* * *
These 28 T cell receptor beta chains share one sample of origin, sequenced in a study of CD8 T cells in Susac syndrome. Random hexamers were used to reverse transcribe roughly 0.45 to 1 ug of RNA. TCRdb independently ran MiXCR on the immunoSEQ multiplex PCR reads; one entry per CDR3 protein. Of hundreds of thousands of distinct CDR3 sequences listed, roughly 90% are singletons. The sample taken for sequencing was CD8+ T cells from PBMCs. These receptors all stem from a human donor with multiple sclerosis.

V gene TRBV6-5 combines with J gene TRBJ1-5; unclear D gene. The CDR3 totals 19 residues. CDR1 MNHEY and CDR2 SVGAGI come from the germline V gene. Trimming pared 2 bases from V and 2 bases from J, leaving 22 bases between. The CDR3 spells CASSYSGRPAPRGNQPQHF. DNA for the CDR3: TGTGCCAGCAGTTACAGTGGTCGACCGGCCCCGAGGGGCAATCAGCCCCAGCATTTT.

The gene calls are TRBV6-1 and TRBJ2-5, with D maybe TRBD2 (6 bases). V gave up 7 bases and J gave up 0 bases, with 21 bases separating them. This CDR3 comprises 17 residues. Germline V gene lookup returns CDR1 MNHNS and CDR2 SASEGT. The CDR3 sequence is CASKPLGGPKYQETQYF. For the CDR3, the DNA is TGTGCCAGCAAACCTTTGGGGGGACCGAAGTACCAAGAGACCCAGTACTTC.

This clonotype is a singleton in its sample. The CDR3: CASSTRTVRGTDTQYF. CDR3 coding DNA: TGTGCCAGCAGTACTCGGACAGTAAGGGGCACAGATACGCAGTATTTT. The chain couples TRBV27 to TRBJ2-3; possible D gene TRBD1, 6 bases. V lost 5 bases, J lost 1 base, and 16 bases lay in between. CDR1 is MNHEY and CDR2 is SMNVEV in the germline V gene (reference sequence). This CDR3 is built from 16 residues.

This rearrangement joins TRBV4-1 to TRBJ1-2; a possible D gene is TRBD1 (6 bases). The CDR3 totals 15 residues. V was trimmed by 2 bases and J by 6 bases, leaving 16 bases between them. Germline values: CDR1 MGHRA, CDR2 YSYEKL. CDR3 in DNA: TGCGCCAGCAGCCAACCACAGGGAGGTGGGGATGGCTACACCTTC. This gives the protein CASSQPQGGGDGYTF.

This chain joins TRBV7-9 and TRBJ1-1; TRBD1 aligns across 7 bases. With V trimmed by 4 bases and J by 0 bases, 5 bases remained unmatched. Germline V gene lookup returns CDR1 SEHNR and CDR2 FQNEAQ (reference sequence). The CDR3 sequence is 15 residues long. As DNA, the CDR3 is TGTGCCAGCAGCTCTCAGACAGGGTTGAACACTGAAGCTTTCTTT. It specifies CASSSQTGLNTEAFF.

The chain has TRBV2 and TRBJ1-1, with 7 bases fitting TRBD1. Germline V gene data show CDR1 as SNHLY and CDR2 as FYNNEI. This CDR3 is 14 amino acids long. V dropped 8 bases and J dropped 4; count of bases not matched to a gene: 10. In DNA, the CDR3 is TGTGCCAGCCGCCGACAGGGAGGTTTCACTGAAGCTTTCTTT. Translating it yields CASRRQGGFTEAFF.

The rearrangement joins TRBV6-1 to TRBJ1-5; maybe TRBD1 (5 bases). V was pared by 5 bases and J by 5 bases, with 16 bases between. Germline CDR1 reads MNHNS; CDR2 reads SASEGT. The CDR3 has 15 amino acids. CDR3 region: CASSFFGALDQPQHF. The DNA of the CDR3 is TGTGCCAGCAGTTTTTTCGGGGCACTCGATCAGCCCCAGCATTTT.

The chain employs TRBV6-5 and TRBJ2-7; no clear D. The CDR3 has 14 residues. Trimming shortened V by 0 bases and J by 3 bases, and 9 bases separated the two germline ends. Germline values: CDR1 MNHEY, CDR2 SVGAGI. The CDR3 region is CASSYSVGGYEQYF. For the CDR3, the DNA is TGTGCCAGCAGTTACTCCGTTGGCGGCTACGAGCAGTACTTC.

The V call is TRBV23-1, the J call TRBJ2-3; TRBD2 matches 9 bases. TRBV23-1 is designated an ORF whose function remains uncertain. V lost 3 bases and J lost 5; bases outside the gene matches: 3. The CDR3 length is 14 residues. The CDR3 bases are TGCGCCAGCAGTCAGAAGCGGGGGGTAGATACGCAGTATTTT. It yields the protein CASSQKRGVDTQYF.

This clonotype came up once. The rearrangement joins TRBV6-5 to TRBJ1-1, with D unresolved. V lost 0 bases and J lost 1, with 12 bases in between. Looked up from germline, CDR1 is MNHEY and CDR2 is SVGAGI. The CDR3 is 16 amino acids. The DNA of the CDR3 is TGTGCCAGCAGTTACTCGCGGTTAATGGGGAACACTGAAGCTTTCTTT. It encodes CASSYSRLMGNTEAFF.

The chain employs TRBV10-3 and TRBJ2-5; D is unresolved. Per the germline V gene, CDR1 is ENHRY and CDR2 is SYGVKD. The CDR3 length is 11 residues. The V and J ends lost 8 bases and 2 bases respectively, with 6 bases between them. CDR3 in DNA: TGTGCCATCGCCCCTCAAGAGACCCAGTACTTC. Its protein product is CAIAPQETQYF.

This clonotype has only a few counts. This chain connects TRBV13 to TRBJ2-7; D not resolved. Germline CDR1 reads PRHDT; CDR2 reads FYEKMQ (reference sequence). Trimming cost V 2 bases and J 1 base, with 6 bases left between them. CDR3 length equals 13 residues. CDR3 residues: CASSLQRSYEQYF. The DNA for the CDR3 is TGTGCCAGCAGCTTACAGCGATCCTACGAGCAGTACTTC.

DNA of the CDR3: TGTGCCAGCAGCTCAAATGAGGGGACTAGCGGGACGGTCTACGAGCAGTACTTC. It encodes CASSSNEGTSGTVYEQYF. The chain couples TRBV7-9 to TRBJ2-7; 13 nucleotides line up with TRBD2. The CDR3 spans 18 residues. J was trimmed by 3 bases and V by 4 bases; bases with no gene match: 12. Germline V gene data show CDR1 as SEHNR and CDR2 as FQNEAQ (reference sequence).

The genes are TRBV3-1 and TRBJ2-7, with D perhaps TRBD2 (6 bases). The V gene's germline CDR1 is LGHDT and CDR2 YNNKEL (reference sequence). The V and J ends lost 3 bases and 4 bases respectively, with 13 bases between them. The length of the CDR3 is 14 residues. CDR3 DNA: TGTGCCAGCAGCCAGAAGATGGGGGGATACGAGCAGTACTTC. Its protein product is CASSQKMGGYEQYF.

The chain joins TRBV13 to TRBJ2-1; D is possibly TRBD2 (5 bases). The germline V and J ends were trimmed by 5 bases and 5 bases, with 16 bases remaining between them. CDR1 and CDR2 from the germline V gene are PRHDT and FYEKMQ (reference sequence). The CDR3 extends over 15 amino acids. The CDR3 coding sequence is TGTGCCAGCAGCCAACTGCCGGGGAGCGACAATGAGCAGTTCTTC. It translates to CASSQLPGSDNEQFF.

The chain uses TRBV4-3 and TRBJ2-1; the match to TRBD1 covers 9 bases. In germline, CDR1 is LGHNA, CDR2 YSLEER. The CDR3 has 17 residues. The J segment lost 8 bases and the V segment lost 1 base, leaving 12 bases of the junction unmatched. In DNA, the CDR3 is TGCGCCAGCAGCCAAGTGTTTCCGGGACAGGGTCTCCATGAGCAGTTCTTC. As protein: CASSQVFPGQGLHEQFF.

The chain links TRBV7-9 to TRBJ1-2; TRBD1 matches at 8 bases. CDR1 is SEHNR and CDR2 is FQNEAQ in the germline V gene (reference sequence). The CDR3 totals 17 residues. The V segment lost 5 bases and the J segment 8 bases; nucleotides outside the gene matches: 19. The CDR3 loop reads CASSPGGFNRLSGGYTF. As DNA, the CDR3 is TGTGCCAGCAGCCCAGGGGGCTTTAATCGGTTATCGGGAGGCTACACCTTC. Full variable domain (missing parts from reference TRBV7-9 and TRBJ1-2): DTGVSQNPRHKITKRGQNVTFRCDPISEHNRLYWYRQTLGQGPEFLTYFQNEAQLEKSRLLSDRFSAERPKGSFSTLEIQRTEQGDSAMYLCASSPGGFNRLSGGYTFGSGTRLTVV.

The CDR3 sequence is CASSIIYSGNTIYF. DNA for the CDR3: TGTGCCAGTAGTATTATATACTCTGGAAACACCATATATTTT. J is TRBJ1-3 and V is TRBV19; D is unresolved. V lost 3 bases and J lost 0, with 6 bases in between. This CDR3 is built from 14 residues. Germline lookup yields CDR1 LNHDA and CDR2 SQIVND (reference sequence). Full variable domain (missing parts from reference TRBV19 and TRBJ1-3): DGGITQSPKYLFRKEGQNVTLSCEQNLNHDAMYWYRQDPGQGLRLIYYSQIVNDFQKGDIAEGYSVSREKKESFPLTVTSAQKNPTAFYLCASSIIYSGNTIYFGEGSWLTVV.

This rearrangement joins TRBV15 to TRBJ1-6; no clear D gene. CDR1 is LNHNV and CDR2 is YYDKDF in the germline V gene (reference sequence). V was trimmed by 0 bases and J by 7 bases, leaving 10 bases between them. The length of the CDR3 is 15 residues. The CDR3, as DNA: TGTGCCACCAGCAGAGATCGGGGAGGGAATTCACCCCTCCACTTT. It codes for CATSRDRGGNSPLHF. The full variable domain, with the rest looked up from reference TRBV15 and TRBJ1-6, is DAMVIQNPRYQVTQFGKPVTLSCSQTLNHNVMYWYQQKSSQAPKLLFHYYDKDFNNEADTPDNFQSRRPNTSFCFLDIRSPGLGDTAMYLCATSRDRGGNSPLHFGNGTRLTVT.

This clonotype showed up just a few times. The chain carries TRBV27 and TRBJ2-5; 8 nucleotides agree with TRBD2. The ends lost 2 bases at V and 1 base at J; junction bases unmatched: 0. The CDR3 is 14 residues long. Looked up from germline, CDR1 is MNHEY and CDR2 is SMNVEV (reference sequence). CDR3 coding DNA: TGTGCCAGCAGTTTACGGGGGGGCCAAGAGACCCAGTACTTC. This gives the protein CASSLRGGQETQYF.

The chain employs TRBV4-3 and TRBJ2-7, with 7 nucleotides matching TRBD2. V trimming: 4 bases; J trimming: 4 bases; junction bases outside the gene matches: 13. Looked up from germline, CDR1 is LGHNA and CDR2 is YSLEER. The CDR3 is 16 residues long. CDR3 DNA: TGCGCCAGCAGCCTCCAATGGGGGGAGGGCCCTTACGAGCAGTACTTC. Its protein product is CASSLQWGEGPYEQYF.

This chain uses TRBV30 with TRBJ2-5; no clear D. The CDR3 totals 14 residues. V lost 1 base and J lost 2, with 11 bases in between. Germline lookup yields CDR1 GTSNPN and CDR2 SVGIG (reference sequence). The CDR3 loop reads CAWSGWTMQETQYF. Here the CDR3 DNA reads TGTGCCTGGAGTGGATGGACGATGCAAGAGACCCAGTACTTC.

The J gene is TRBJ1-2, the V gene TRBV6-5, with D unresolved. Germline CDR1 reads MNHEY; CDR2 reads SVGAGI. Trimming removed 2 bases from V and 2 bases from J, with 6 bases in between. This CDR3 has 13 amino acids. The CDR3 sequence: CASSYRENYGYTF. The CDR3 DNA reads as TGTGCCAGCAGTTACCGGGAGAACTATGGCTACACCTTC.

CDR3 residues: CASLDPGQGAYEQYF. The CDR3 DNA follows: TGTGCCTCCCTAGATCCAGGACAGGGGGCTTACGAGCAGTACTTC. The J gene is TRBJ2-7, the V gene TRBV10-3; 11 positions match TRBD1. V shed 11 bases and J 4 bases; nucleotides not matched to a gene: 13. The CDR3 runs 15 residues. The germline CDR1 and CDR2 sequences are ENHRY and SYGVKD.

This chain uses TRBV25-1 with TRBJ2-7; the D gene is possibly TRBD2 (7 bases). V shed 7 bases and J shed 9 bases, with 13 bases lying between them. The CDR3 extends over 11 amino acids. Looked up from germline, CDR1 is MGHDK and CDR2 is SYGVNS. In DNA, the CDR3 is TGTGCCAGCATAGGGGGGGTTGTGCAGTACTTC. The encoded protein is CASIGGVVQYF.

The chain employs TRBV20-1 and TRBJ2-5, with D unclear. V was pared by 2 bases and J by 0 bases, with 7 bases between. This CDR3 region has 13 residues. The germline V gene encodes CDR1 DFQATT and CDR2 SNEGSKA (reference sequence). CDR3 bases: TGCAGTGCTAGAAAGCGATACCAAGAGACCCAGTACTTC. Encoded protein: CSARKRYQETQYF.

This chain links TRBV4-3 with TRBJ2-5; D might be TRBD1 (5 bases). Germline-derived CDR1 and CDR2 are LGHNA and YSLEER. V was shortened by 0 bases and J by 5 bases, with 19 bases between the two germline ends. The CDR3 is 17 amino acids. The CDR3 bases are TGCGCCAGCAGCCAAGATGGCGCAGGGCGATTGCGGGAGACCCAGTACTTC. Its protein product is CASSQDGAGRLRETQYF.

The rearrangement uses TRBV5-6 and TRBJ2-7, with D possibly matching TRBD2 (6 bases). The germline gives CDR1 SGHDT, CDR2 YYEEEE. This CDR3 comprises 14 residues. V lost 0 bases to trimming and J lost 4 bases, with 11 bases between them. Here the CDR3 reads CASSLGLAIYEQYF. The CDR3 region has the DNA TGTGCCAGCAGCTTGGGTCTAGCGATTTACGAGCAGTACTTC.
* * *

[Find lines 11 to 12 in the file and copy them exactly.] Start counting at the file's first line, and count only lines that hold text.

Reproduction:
This clonotype came up once. The rearrangement joins TRBV6-5 to TRBJ1-1, with D unresolved. V lost 0 bases and J lost 1, with 12 bases in between. Looked up from germline, CDR1 is MNHEY and CDR2 is SVGAGI. The CDR3 is 16 amino acids. The DNA of the CDR3 is TGTGCCAGCAGTTACTCGCGGTTAATGGGGAACACTGAAGCTTTCTTT. It encodes CASSYSRLMGNTEAFF.

The chain employs TRBV10-3 and TRBJ2-5; D is unresolved. Per the germline V gene, CDR1 is ENHRY and CDR2 is SYGVKD. The CDR3 length is 11 residues. The V and J ends lost 8 bases and 2 bases respectively, with 6 bases between them. CDR3 in DNA: TGTGCCATCGCCCCTCAAGAGACCCAGTACTTC. Its protein product is CAIAPQETQYF.